BP has also reached an agreement to settle claims from fishermen and others affected by the oil spill for $7.8 billion that was approved by a federal judge on December 21, 2012. According to a press release by BP, this raises to $41.95 billion the charge taken against income in the third quarter financial statements. BP’s financial statements as of December 31, 2012 reflect this additional charge that reflects the criminal settlements, the $18 billion spent on cleanup costs and the $15 billion paid into the trust fund to compensate victims. This settlement only addresses economic and property damage and does not address claims made by cleanup workers and other who say exposure to oil or oil dispersant has made them sick.
In addition, as agreed in a negotiated settlement with the US government on Thursday, February 14th 2013 Transocean Deepwater Inc. pleaded guilty to a criminal violation of the Clean Water Act (CWA) and was sentenced to pay $400 million in criminal fines and penalties. In total, the amount of fines and other criminal penalties imposed on Transocean are the second-largest environmental crime recovery in U.S. history – following the historic $4 billion criminal sentence imposed on BP Exploration and Production Inc. in connection with the same disaster.
Separate from the corporate charges and settlements, a federal grand jury has indicted two BP supervisors, Robert Kaluza and Donald Vidrine who were on board the Deepwater Horizon with seaman manslaughter and involuntary manslaughter for each of the 11 men killed in the blast, as well as a criminal violation of the clean water act. Robert Kaluza and Donald Vidrine were the on-site supervisors representing BP on the Deepwater Horizon drill rig. They were the Well Site Leaders known colloquially as the “company men.” Their job was to ensure that BP had “well control” by supervising the implementation of BP’s drilling plan and ensuring the safety of the operation.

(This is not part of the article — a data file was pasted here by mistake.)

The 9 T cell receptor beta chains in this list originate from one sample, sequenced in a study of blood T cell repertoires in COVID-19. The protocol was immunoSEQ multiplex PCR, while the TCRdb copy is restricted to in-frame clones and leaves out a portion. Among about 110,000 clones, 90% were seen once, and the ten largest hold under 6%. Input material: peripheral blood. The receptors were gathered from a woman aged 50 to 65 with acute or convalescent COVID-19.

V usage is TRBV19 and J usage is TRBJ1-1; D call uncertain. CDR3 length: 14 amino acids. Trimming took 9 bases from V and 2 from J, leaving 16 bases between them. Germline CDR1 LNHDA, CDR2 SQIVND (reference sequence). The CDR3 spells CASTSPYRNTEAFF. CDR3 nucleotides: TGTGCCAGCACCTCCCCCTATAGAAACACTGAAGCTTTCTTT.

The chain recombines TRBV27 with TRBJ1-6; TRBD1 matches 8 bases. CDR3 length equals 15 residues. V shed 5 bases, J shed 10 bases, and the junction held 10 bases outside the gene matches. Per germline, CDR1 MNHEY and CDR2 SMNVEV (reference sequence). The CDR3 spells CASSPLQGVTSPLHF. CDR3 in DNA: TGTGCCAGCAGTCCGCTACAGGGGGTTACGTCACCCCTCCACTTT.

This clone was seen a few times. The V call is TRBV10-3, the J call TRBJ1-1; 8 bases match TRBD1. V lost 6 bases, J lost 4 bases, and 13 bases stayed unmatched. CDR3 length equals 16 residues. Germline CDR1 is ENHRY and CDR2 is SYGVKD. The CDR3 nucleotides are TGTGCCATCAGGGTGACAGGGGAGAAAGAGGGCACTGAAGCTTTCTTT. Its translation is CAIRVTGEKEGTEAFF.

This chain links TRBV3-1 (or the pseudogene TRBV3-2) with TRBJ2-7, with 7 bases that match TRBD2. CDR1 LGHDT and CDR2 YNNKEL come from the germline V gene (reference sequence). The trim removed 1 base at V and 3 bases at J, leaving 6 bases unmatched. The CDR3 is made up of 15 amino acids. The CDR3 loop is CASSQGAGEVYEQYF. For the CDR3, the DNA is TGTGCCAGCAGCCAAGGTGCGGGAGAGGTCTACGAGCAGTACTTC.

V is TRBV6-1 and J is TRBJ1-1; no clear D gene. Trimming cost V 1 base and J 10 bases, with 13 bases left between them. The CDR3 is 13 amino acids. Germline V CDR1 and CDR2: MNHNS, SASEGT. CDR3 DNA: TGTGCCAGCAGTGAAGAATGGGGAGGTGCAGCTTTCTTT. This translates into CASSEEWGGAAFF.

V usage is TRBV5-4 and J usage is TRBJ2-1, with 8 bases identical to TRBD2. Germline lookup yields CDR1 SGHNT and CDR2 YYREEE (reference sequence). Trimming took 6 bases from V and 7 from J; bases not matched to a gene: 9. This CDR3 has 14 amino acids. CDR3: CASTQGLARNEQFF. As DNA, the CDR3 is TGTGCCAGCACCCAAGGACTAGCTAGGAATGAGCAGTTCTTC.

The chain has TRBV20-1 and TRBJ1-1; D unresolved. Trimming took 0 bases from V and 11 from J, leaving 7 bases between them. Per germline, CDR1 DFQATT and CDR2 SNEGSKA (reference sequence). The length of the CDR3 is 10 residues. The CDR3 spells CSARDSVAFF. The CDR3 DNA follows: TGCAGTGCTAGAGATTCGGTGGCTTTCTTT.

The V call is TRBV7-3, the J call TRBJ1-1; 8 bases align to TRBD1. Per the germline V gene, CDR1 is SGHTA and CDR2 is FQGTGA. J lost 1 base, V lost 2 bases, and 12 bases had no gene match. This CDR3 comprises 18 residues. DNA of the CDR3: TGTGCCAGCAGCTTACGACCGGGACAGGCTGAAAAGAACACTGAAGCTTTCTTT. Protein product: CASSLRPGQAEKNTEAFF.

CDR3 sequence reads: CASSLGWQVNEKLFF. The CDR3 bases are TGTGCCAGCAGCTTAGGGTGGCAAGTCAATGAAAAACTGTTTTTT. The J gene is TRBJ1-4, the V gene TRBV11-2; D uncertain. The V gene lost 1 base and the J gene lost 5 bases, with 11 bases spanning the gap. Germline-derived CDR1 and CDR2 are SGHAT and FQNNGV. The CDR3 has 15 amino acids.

According to charges filed by the United States against Mr. Kaluza and Mr. Vidrine on April 20th 2010 a negative pressure test was performed on the well to ensure that the temporary cement seal just installed would hold when the drilling mud was removed when the well displacement took place. During the test the pressure quickly built up above acceptable values. Each time the pressure was bled off it built up again along with abnormal fluid flow.
The two men were presented with what the U.S. Government characterizes as a nonsensical explanation that this was due to a "bladder effect” and directed the testing of the “kill line.” The government charges that rather than consult with BP engineers on shore about the continued high pressure in the drill pipe and ask for advice, Mr. Kaluza and Mr. Vidrine passed the negative pressure test. The government characterizes this as gross negligence.
The well was not secure. The abnormal readings during the negative pressure test were the indication that the well was not secure and Mr. Kaluza and Mr. Vidrine failed to adequately account for the abnormal readings during the testing. The government charges that these two men by deeming the negative pressure test a success allowed the displacement of the well to proceed and resulted in the blowout that killed 11 men aboard the rig that same evening. Mr. Kaluza and Mr. Vidrine are charged with involuntary manslaughter, seaman manslaughter and criminal violation of the Clean Water Act. Both men have pleaded not guilty in a New Orleans court. They face up to 10 years in prison on each of 11 counts of seaman's manslaughter and eight years in prison on each of 11 counts of involuntary manslaughter. The trial has been delayed until 2014 to allow the defense to adequately prepare. It is unknown how the corporations pleading guilty to the criminal charges will impact their cases.
Finally, former senior BP executive David Rainey pleaded not guilty to obstruction of justice charges for lying about how much oil was gushing out of the runaway well. He faces five years in prison if convicted.